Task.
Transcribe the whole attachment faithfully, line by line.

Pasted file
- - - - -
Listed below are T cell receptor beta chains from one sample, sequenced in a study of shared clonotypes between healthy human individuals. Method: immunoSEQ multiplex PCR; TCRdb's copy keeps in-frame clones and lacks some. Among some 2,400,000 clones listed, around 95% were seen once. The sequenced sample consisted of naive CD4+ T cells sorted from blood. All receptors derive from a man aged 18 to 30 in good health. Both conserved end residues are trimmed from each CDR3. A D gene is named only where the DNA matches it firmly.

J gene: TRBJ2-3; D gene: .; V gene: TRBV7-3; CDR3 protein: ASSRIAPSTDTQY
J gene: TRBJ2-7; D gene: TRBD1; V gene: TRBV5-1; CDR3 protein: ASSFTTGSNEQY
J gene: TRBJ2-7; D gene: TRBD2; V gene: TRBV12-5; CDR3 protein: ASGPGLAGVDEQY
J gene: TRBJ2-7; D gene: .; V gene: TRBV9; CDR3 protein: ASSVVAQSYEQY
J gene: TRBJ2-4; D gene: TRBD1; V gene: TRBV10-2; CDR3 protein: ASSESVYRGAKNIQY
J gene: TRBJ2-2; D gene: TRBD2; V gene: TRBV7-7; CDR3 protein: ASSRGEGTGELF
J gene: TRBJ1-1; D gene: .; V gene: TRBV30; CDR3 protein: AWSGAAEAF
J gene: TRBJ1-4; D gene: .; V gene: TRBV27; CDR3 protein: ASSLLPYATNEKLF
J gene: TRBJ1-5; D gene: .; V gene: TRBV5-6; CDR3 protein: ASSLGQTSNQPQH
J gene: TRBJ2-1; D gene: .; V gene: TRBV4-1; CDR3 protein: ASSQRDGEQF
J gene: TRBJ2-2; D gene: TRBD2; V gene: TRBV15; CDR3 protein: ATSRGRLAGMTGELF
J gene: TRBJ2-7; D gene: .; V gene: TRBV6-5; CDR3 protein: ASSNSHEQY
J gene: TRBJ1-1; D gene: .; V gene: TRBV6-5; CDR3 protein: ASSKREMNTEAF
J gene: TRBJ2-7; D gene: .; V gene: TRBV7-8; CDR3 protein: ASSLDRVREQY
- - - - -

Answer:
Listed below are T cell receptor beta chains from one sample, sequenced in a study of shared clonotypes between healthy human individuals. Method: immunoSEQ multiplex PCR; TCRdb's copy keeps in-frame clones and lacks some. Among some 2,400,000 clones listed, around 95% were seen once. The sequenced sample consisted of naive CD4+ T cells sorted from blood. All receptors derive from a man aged 18 to 30 in good health. Both conserved end residues are trimmed from each CDR3. A D gene is named only where the DNA matches it firmly.

J gene: TRBJ2-3; D gene: .; V gene: TRBV7-3; CDR3 protein: ASSRIAPSTDTQY
J gene: TRBJ2-7; D gene: TRBD1; V gene: TRBV5-1; CDR3 protein: ASSFTTGSNEQY
J gene: TRBJ2-7; D gene: TRBD2; V gene: TRBV12-5; CDR3 protein: ASGPGLAGVDEQY
J gene: TRBJ2-7; D gene: .; V gene: TRBV9; CDR3 protein: ASSVVAQSYEQY
J gene: TRBJ2-4; D gene: TRBD1; V gene: TRBV10-2; CDR3 protein: ASSESVYRGAKNIQY
J gene: TRBJ2-2; D gene: TRBD2; V gene: TRBV7-7; CDR3 protein: ASSRGEGTGELF
J gene: TRBJ1-1; D gene: .; V gene: TRBV30; CDR3 protein: AWSGAAEAF
J gene: TRBJ1-4; D gene: .; V gene: TRBV27; CDR3 protein: ASSLLPYATNEKLF
J gene: TRBJ1-5; D gene: .; V gene: TRBV5-6; CDR3 protein: ASSLGQTSNQPQH
J gene: TRBJ2-1; D gene: .; V gene: TRBV4-1; CDR3 protein: ASSQRDGEQF
J gene: TRBJ2-2; D gene: TRBD2; V gene: TRBV15; CDR3 protein: ATSRGRLAGMTGELF
J gene: TRBJ2-7; D gene: .; V gene: TRBV6-5; CDR3 protein: ASSNSHEQY
J gene: TRBJ1-1; D gene: .; V gene: TRBV6-5; CDR3 protein: ASSKREMNTEAF
J gene: TRBJ2-7; D gene: .; V gene: TRBV7-8; CDR3 protein: ASSLDRVREQY